My favorite game last year, and the winner of our 2013 Game of the Year, The Last of Us is a strong package. Following Joel and Ellie across the United States was often tense, heartwarming and upsetting. The PlayStation 3 exclusive felt like a game of choices. When it came to gameplay, tackling enemy encounters could be as different as lighting up the room with a shotgun or silently picking off targets one at a time. In regards to the story, there was a real push-and-pull between what people needed to do and what they wanted to do. Joel needed to help Ellie, but he also wanted to help himself. Left Behind is Ellie’s story and, in a similar vein to The Last of Us, shows that sometimes you don’t get that choice when you need it most.
Picking up the pieces of Ellie’s backstory and what exactly happened in the start of that brutal winter, Left Behind tasks itself with further fleshing out her already stellar character. As she scrambles around in search of medical aid for Joel, time flashes back to a night before her cross-country journey where she’s reunited with one of her best and closest friends, Riley. While the main story thread was fraught with tension, Left Behind plays with a more youthful balance of friendship and the drama it sometimes brings. Ellie and Joel had their moments of quiet conversation, but listening in on these young friends catching up and, even just briefly, rekindling their relationship touched me deeper, especially with the knowledge of times to come.
Left Behind could have just been more of the same and I most likely would have still said it was worth it, but it’s more than that. Ellie, when on her own, continues to sneak, stalk and fight her way from situation to situation, but Ellie and Riley’s journey is more akin to an adventure game. That’s not to say Ellie is simply collecting doodads to place into whatchamacallits. Instead, she and Riley go on a fun and emotional tour of a local mall, interacting with shops and attractions along the way. I refuse to spoil these moments more than I have to, but I will say Left Behind contains both my favorite connection to real-life social media and fighting game homage. I’ll also never think of bricks in the same way again.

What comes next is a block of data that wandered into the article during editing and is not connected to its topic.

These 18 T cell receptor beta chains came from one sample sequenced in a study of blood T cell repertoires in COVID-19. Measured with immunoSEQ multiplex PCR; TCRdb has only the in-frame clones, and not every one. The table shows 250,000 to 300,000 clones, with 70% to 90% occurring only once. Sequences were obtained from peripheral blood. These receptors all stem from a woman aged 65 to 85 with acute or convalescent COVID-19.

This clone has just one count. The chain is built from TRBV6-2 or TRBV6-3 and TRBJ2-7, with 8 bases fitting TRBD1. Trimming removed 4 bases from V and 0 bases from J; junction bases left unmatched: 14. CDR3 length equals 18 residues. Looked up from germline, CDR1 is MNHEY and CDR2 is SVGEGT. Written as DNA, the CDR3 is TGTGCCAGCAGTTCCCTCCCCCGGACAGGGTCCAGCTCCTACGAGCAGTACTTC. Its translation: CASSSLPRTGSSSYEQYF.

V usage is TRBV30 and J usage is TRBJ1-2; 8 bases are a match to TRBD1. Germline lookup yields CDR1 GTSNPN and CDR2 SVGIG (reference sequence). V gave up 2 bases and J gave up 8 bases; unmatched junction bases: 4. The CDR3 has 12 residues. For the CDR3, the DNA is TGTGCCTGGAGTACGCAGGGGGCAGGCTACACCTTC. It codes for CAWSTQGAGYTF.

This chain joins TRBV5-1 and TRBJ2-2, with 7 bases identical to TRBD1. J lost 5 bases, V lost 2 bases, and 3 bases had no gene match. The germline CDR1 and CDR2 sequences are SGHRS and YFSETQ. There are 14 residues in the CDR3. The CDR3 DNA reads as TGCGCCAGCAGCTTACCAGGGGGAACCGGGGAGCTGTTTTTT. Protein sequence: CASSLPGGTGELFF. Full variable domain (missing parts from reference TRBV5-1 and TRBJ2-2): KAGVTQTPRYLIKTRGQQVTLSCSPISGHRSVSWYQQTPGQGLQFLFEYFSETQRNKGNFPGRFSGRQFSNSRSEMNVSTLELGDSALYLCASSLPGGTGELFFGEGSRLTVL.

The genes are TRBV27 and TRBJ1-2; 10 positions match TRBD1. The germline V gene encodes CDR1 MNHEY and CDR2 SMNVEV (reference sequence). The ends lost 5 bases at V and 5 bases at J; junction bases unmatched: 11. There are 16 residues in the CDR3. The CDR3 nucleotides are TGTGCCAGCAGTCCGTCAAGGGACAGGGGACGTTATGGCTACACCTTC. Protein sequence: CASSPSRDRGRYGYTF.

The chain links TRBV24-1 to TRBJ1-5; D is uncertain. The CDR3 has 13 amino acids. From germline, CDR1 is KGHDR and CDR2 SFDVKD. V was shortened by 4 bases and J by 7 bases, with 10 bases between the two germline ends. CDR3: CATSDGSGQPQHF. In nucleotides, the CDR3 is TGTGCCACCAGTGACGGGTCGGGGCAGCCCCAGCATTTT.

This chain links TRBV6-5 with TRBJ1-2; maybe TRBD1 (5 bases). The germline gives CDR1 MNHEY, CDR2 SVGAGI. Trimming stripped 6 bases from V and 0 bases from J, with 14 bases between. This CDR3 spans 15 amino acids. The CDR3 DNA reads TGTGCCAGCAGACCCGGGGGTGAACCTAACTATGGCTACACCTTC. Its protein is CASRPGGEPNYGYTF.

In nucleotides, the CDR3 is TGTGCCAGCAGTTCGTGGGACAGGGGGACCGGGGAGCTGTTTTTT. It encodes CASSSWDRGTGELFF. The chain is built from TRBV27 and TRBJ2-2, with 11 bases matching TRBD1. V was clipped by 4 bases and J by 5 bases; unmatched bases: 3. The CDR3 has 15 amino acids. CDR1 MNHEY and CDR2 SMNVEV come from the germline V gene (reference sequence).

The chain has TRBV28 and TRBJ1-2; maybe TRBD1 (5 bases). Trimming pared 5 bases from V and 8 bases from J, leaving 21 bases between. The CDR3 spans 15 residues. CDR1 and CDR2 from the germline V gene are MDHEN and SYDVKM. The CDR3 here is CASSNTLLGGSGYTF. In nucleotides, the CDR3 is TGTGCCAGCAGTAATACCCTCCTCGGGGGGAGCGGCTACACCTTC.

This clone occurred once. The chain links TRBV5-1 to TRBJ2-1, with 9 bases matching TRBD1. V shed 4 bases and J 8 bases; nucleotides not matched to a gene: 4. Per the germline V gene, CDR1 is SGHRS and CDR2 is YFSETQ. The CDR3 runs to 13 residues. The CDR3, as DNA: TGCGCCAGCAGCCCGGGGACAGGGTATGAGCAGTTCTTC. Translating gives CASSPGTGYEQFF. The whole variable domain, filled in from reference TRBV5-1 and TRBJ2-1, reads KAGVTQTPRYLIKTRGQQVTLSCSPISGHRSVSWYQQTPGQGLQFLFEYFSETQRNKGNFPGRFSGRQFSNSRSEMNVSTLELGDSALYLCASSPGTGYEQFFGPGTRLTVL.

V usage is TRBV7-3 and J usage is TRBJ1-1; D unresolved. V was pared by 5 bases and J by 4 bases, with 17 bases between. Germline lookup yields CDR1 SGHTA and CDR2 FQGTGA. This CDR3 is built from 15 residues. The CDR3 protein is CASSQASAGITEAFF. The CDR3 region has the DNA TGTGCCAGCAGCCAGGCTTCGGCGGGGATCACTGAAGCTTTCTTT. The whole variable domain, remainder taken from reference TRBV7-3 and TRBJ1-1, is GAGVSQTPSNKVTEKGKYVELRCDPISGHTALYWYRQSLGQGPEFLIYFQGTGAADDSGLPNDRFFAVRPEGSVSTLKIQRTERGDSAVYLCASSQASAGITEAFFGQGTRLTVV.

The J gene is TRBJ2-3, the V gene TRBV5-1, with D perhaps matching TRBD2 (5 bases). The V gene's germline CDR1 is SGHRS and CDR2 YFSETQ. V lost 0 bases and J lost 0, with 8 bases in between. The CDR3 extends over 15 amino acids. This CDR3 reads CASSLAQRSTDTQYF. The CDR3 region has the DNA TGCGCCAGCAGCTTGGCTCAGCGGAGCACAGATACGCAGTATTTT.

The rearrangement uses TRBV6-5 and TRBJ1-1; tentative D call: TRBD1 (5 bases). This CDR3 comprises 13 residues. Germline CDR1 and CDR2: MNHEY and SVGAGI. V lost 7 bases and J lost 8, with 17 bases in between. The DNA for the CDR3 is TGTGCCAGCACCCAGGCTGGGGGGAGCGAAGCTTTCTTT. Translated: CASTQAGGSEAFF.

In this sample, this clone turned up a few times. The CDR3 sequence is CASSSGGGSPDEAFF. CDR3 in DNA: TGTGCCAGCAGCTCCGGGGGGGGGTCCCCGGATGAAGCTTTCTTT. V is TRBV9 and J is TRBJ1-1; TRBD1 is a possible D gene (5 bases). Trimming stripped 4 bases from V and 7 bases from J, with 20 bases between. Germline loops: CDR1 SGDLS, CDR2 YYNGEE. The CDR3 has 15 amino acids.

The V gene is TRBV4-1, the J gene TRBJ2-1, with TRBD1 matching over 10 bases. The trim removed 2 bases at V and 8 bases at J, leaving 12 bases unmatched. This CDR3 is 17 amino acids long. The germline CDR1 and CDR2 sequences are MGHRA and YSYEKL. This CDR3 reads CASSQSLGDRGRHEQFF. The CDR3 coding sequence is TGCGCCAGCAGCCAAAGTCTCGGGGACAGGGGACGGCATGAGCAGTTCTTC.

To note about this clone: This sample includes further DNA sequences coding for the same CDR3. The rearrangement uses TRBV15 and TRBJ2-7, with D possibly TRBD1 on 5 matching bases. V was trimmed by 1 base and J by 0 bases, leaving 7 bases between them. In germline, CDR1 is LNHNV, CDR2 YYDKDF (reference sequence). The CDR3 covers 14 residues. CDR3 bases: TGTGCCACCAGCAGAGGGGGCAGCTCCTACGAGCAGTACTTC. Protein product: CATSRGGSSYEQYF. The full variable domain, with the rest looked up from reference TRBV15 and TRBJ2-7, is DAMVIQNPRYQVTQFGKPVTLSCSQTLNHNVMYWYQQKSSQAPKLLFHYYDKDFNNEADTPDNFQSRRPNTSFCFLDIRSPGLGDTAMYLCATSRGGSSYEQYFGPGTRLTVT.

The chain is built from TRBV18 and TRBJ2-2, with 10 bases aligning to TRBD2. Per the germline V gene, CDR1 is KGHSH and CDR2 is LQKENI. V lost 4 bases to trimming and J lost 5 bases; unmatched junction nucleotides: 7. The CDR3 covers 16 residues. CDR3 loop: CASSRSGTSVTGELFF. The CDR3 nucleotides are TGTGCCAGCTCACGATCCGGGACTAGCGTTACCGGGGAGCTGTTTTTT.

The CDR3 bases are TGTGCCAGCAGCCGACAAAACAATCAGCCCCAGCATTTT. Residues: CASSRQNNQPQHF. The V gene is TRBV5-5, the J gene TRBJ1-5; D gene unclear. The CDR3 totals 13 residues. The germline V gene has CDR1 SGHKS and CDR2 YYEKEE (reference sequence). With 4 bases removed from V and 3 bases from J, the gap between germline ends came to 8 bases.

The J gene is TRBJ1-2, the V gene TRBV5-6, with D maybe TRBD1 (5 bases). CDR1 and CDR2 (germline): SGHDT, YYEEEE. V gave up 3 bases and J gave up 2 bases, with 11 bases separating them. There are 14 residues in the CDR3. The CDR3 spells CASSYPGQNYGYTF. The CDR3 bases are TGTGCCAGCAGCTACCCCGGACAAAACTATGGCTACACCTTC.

All of the aforementioned moments encapsulate why Left Behind, and even The Last of Us in general, ranks highly in my gaming experiences. I grew to care about Joel and Ellie the first time around and their situation was my situation. The same felt true as I joined Ellie and Riley on their overnight reunion tour. I shared in their joy, I felt their pain and I ultimately succumbed to their sadness in a world overtaken by spores and mindless biters. This isn’t the story of two teenagers bopping around a mall. It’s a combined dose of maturity and love with a sprinkle of badassery on top.
As much as I cherished getting to know Riley, I enjoyed the brief return of combat during that infamous winter season. Getting back into the groove of luring enemies into my fatal grasp (or accidentally vice-versa) was something I didn’t know I missed until I was doing it again. The tension feels cranked to eleven from the start as I anticipated what lay in wait around corners and in the rooms ahead. The real standouts are late-game sequences where human enemies and the infected collide in ways absent from the main story. Bringing all of these elements together was enough to get me hungry for more, but sadly these moments are but a taste of a truly entertaining idea.
I’ve firmly been of the belief that The Last of Us is great the way it is and could stand alone. Left Behind almost feels like evidence to the contrary. Naughty Dog is willing to build a great world and introduce us to interesting characters, then continues to dig deeper and push further. As I watched the credits roll again, I remembered vividly what I loved about my time with Joel and Ellie and there I was feeling it once more for Ellie and Riley. Life can’t always be the way you wish it to be. For a moment, I was ready and willing to fight with them and never say goodbye. Sometimes, we don’t get that choice.
To see for yourself check out Justin’s Gamethrough videos of The Last of Us: Left Behind: